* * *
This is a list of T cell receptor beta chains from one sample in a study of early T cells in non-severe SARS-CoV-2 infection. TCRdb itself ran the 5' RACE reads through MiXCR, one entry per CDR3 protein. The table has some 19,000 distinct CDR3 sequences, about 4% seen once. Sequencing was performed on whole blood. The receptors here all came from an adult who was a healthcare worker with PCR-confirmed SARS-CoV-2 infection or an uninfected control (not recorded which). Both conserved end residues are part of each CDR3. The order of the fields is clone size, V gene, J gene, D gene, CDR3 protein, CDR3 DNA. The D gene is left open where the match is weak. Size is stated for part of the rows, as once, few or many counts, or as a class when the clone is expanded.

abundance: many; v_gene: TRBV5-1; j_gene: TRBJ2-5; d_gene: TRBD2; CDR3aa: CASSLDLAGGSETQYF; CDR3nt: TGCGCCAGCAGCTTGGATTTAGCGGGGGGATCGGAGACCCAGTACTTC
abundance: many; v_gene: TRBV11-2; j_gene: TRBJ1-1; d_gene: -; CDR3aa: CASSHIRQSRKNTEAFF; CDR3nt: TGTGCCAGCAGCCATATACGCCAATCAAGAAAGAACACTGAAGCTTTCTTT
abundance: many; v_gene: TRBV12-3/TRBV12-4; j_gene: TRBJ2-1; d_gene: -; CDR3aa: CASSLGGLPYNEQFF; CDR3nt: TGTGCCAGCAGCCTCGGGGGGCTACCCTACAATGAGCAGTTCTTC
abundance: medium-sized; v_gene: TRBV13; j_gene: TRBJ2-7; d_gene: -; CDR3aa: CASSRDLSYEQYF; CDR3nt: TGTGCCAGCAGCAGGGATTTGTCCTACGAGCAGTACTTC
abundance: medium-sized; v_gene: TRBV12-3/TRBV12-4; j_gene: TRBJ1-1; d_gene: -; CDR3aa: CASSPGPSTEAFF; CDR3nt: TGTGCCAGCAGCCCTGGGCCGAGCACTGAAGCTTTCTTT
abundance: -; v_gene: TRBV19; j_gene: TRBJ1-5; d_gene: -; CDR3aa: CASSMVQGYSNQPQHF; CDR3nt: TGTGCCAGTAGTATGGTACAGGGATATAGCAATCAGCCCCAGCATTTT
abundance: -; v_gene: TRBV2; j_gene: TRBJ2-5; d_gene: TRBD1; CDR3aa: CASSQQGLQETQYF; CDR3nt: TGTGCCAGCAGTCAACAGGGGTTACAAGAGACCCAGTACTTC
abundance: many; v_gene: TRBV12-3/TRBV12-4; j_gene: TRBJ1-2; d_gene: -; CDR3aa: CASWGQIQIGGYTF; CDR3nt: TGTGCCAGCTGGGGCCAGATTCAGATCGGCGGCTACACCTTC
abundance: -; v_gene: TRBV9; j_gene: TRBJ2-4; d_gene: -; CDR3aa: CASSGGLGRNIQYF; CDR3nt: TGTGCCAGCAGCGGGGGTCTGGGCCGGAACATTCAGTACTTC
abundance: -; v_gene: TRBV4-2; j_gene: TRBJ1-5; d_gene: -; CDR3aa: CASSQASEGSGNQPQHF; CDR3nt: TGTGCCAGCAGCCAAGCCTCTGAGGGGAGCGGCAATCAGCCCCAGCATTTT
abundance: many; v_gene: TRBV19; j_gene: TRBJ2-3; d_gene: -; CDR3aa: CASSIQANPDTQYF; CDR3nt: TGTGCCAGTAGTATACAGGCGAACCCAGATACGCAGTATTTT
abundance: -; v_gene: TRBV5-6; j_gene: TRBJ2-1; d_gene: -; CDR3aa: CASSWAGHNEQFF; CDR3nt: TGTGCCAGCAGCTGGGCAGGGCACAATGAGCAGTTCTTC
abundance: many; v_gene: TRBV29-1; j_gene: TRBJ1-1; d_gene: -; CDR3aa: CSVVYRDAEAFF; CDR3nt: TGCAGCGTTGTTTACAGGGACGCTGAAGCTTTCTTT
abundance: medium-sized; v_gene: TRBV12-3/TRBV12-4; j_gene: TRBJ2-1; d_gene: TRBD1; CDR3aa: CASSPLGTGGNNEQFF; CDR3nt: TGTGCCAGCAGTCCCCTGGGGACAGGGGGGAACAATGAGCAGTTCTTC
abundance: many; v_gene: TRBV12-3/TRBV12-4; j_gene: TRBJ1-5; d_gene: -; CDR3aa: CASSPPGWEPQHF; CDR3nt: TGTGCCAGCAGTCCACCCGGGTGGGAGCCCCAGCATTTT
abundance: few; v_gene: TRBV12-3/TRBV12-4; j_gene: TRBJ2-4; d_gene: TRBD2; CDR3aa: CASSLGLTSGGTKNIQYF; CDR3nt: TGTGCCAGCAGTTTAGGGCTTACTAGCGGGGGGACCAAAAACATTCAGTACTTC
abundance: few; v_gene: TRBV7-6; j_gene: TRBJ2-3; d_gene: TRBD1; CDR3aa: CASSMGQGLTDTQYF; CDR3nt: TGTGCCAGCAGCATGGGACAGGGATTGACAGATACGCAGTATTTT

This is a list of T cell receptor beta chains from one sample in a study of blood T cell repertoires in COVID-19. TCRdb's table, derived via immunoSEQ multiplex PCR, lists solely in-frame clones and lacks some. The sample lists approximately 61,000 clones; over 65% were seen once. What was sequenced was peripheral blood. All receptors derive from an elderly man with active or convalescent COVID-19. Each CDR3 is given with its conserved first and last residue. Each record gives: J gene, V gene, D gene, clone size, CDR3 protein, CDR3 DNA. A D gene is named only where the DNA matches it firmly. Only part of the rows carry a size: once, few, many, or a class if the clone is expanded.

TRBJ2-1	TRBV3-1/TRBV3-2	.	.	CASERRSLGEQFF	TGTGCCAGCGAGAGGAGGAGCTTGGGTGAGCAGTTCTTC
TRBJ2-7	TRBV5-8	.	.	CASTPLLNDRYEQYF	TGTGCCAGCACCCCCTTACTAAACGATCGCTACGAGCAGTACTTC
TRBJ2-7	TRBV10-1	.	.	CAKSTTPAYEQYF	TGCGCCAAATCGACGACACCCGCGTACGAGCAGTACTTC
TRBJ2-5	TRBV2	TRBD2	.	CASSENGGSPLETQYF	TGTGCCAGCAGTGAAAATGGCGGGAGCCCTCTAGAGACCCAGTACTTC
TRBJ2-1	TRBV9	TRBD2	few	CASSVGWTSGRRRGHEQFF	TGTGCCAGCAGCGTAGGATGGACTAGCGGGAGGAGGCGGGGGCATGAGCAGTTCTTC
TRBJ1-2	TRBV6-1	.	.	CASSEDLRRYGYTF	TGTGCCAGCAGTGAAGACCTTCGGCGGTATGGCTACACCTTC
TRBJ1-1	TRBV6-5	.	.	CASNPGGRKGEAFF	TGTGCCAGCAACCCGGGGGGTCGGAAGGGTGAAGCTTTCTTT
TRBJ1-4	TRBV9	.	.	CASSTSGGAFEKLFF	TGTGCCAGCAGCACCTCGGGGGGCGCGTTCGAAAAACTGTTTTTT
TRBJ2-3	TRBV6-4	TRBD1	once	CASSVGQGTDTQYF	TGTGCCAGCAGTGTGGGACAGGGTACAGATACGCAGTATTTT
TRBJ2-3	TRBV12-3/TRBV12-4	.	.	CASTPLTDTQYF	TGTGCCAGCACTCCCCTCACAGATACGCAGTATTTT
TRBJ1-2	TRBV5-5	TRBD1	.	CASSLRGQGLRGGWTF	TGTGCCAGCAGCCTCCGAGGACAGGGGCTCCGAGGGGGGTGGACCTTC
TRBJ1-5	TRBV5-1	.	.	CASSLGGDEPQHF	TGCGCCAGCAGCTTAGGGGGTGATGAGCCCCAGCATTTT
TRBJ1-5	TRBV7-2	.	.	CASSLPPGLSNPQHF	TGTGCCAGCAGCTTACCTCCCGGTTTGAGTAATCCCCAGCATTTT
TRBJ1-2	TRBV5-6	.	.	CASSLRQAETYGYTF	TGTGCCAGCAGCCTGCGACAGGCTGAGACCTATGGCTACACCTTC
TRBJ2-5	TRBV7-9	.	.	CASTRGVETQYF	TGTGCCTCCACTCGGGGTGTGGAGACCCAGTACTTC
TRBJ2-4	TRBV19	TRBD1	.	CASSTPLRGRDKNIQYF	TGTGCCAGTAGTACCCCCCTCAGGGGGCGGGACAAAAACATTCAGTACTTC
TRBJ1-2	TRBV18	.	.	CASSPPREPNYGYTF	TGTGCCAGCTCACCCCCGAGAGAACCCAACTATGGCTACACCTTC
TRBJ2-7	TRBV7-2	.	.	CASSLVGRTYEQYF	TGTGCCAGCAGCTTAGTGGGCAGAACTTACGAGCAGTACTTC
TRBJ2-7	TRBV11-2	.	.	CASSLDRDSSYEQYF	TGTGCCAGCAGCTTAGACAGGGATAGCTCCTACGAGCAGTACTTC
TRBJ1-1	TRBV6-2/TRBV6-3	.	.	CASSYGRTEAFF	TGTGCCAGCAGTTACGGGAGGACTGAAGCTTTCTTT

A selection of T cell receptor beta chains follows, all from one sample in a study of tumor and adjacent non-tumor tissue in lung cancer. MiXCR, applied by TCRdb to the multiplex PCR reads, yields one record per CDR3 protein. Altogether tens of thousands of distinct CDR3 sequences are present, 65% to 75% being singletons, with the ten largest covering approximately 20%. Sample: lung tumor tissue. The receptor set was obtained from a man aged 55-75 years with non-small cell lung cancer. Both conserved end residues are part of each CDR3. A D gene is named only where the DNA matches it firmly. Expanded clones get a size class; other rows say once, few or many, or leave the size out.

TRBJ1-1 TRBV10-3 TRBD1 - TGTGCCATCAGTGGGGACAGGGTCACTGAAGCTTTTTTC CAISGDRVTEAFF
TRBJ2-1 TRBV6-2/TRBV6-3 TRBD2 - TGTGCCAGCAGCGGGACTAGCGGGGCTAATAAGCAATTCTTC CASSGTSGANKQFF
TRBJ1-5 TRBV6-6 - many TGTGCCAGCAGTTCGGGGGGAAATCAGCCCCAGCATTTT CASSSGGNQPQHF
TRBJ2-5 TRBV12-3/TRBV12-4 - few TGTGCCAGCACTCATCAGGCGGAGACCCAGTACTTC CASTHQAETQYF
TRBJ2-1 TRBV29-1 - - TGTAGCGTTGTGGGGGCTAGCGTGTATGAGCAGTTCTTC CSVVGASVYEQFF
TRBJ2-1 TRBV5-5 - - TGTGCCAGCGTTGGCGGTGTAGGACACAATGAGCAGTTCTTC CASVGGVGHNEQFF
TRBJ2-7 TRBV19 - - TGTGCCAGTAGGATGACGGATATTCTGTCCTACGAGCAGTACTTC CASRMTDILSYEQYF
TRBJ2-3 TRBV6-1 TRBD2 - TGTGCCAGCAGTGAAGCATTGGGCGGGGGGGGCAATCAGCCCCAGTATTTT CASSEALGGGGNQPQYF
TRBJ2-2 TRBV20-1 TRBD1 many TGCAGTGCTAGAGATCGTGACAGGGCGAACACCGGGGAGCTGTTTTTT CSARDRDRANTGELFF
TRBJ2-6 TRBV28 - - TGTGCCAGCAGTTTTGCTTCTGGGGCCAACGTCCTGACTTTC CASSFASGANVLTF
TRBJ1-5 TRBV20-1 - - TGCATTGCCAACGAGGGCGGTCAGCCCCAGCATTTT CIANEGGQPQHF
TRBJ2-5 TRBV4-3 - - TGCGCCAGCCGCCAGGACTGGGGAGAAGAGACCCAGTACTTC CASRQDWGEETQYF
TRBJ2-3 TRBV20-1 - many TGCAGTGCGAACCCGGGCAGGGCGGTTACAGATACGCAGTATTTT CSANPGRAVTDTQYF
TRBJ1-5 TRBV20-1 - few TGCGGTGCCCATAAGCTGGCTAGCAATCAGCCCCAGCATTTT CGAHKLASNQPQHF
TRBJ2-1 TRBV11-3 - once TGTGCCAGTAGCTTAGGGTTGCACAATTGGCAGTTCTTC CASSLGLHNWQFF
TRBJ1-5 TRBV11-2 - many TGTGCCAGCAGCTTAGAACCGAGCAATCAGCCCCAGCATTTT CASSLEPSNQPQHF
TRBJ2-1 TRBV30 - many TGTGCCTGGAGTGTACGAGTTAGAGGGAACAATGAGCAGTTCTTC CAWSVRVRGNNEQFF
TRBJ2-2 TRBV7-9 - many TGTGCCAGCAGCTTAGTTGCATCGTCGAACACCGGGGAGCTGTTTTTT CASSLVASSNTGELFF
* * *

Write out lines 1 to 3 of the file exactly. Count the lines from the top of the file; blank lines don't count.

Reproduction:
This is a list of T cell receptor beta chains from one sample in a study of early T cells in non-severe SARS-CoV-2 infection. TCRdb itself ran the 5' RACE reads through MiXCR, one entry per CDR3 protein. The table has some 19,000 distinct CDR3 sequences, about 4% seen once. Sequencing was performed on whole blood. The receptors here all came from an adult who was a healthcare worker with PCR-confirmed SARS-CoV-2 infection or an uninfected control (not recorded which). Both conserved end residues are part of each CDR3. The order of the fields is clone size, V gene, J gene, D gene, CDR3 protein, CDR3 DNA. The D gene is left open where the match is weak. Size is stated for part of the rows, as once, few or many counts, or as a class when the clone is expanded.

abundance: many; v_gene: TRBV5-1; j_gene: TRBJ2-5; d_gene: TRBD2; CDR3aa: CASSLDLAGGSETQYF; CDR3nt: TGCGCCAGCAGCTTGGATTTAGCGGGGGGATCGGAGACCCAGTACTTC
abundance: many; v_gene: TRBV11-2; j_gene: TRBJ1-1; d_gene: -; CDR3aa: CASSHIRQSRKNTEAFF; CDR3nt: TGTGCCAGCAGCCATATACGCCAATCAAGAAAGAACACTGAAGCTTTCTTT